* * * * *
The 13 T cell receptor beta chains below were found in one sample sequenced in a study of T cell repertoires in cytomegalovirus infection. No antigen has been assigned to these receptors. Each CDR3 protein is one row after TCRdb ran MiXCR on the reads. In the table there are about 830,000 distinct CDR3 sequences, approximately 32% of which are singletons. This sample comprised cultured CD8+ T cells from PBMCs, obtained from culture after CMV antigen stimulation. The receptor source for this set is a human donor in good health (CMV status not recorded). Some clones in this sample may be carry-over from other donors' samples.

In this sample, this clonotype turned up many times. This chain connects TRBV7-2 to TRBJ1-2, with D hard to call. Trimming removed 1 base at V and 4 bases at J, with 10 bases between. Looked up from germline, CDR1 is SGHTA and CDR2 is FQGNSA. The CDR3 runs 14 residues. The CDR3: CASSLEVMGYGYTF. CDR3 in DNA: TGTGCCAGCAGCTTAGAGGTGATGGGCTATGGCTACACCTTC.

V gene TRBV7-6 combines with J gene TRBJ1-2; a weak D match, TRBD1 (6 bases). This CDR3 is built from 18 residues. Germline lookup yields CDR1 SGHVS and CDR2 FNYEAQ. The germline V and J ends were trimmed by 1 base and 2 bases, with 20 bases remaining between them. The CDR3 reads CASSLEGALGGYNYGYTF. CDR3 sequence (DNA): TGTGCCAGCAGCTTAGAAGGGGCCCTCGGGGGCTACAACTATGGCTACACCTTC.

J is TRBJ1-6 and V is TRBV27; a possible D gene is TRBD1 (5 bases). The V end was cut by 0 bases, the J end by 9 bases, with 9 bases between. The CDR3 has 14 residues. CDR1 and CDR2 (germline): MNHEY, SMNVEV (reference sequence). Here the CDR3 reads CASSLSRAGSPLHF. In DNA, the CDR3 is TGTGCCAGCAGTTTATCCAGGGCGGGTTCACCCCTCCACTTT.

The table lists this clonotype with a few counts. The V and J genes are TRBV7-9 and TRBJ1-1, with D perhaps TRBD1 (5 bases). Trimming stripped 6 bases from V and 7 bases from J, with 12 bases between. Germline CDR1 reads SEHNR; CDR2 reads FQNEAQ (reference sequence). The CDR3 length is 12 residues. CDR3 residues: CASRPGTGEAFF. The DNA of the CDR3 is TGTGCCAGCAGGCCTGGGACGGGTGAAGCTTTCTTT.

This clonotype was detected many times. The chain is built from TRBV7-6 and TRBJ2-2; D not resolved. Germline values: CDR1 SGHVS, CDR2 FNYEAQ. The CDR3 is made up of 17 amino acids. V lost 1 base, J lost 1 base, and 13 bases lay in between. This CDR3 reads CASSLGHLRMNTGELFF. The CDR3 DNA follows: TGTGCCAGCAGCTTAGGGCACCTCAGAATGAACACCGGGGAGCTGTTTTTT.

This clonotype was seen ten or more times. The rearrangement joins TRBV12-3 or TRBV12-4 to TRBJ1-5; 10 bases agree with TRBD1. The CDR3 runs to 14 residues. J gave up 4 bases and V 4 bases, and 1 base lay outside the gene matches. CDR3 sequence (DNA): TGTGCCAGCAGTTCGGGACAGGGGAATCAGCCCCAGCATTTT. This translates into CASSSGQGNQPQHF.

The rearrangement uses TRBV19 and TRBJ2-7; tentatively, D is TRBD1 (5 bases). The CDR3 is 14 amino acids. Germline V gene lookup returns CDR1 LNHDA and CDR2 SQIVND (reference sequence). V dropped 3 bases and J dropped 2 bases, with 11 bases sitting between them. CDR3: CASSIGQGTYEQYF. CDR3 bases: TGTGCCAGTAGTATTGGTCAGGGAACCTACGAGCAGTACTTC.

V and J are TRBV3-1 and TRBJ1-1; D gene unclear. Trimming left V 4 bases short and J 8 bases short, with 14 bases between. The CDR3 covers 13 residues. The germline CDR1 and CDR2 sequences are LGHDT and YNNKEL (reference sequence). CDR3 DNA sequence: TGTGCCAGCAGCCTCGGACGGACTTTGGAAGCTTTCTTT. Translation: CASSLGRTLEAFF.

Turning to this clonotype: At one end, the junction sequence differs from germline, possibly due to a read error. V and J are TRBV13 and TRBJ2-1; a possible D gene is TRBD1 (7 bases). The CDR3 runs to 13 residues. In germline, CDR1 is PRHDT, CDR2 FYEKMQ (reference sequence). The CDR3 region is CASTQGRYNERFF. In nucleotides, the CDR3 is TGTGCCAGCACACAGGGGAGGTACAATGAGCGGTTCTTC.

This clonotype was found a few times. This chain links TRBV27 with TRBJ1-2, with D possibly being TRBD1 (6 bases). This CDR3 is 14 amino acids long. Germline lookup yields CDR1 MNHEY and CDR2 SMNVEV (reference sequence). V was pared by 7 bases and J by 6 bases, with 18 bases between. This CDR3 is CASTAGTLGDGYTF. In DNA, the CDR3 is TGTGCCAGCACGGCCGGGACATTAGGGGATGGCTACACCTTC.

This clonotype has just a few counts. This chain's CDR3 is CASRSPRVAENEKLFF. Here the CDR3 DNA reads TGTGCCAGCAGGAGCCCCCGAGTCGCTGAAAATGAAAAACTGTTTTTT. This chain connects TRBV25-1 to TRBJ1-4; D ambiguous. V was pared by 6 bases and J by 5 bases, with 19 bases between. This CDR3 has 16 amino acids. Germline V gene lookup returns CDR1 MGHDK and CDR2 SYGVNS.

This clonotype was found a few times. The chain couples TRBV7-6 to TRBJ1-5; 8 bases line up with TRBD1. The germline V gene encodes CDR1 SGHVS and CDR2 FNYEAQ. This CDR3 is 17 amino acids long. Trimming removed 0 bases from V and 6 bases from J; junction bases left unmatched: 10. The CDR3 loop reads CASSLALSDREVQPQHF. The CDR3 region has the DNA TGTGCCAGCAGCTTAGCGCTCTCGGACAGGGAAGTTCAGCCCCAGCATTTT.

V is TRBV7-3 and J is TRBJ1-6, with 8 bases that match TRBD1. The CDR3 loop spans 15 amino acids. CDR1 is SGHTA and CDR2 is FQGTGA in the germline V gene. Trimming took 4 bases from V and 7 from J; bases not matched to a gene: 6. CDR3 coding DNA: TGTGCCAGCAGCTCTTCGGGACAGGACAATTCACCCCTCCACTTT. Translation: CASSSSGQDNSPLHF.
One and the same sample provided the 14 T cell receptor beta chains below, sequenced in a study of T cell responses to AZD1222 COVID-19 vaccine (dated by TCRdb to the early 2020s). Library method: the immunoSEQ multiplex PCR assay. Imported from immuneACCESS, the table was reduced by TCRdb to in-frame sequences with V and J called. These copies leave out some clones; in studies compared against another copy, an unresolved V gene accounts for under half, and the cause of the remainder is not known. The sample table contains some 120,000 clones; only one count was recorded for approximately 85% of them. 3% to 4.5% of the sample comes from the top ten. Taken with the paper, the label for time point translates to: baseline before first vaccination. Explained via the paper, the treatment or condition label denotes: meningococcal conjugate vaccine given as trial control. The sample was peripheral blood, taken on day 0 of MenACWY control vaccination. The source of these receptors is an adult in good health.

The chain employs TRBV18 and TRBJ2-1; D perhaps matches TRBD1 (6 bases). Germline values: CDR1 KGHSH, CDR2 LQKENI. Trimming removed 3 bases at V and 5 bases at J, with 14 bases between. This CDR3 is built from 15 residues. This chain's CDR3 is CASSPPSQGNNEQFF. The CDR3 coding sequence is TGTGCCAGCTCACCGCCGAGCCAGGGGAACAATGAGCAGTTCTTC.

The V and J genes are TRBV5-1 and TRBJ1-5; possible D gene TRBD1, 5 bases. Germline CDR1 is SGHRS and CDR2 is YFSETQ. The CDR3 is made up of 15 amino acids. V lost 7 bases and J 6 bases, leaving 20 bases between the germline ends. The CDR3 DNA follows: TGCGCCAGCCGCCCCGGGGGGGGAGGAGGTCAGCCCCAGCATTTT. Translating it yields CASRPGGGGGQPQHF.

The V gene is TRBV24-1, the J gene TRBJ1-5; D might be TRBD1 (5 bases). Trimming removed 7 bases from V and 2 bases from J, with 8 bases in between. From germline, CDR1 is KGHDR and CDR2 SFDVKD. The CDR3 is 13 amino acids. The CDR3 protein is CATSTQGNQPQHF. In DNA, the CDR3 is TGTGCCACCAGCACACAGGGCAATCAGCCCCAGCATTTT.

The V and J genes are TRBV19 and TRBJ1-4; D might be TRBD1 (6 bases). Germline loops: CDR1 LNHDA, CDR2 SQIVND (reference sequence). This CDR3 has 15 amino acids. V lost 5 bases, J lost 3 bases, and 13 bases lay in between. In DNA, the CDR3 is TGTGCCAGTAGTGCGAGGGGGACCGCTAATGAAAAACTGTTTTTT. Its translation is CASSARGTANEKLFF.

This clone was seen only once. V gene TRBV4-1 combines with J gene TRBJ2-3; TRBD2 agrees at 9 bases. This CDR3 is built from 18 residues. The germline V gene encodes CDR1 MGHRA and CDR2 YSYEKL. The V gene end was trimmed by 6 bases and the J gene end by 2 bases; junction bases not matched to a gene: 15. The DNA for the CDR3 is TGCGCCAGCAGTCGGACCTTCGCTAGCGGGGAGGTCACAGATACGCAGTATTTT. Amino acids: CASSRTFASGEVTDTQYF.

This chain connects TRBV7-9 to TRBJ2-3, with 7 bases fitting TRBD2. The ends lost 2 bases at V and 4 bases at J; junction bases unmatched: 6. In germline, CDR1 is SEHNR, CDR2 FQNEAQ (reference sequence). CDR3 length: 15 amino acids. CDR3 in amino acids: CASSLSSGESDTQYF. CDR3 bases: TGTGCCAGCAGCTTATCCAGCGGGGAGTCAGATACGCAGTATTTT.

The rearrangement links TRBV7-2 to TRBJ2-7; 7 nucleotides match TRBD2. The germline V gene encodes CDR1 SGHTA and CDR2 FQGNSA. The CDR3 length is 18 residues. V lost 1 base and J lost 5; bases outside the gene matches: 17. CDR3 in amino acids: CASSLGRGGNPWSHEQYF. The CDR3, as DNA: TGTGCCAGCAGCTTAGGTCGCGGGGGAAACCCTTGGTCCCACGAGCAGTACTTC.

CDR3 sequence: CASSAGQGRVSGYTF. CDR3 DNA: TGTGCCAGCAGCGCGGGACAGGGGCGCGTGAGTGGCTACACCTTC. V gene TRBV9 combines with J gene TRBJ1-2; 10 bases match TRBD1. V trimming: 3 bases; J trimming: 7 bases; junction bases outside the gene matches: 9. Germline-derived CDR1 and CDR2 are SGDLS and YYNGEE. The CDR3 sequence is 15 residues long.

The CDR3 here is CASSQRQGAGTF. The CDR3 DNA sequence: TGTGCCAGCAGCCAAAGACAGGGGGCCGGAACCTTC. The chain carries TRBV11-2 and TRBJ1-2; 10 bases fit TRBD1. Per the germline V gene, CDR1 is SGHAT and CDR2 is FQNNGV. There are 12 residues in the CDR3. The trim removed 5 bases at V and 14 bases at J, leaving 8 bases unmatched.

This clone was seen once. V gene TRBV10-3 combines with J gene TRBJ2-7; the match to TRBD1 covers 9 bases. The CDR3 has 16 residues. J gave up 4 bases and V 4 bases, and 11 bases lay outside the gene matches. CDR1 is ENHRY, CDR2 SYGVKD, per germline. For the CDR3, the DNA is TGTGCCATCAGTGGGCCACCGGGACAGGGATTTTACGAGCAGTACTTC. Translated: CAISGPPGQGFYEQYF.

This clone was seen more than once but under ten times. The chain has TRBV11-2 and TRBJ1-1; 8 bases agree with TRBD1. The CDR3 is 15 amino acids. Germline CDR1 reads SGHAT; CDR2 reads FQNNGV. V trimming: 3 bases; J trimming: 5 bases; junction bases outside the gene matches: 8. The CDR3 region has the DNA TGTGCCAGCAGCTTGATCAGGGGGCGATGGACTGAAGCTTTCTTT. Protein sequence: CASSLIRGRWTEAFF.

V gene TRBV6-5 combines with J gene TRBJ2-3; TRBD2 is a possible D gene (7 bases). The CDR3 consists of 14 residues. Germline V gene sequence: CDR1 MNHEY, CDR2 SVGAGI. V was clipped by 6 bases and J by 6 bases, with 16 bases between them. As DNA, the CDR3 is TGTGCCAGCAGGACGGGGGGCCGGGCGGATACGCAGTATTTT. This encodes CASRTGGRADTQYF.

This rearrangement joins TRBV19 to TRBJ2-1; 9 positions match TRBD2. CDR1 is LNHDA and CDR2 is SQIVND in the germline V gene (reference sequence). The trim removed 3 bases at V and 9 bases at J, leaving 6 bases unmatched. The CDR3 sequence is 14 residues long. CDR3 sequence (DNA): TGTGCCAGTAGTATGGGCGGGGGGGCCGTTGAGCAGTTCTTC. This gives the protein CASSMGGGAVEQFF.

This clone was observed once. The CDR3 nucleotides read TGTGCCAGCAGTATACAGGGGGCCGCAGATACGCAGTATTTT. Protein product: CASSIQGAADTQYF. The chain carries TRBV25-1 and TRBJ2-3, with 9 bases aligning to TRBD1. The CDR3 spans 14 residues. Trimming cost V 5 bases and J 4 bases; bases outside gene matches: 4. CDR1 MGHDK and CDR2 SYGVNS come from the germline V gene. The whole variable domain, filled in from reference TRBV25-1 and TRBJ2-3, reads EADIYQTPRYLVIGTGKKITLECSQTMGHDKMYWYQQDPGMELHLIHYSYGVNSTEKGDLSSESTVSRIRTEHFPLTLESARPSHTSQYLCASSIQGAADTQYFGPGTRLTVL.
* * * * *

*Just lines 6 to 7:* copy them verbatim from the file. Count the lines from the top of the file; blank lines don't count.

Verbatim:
This clonotype was detected many times. The chain is built from TRBV7-6 and TRBJ2-2; D not resolved. Germline values: CDR1 SGHVS, CDR2 FNYEAQ. The CDR3 is made up of 17 amino acids. V lost 1 base, J lost 1 base, and 13 bases lay in between. This CDR3 reads CASSLGHLRMNTGELFF. The CDR3 DNA follows: TGTGCCAGCAGCTTAGGGCACCTCAGAATGAACACCGGGGAGCTGTTTTTT.

This clonotype was seen ten or more times. The rearrangement joins TRBV12-3 or TRBV12-4 to TRBJ1-5; 10 bases agree with TRBD1. The CDR3 runs to 14 residues. J gave up 4 bases and V 4 bases, and 1 base lay outside the gene matches. CDR3 sequence (DNA): TGTGCCAGCAGTTCGGGACAGGGGAATCAGCCCCAGCATTTT. This translates into CASSSGQGNQPQHF.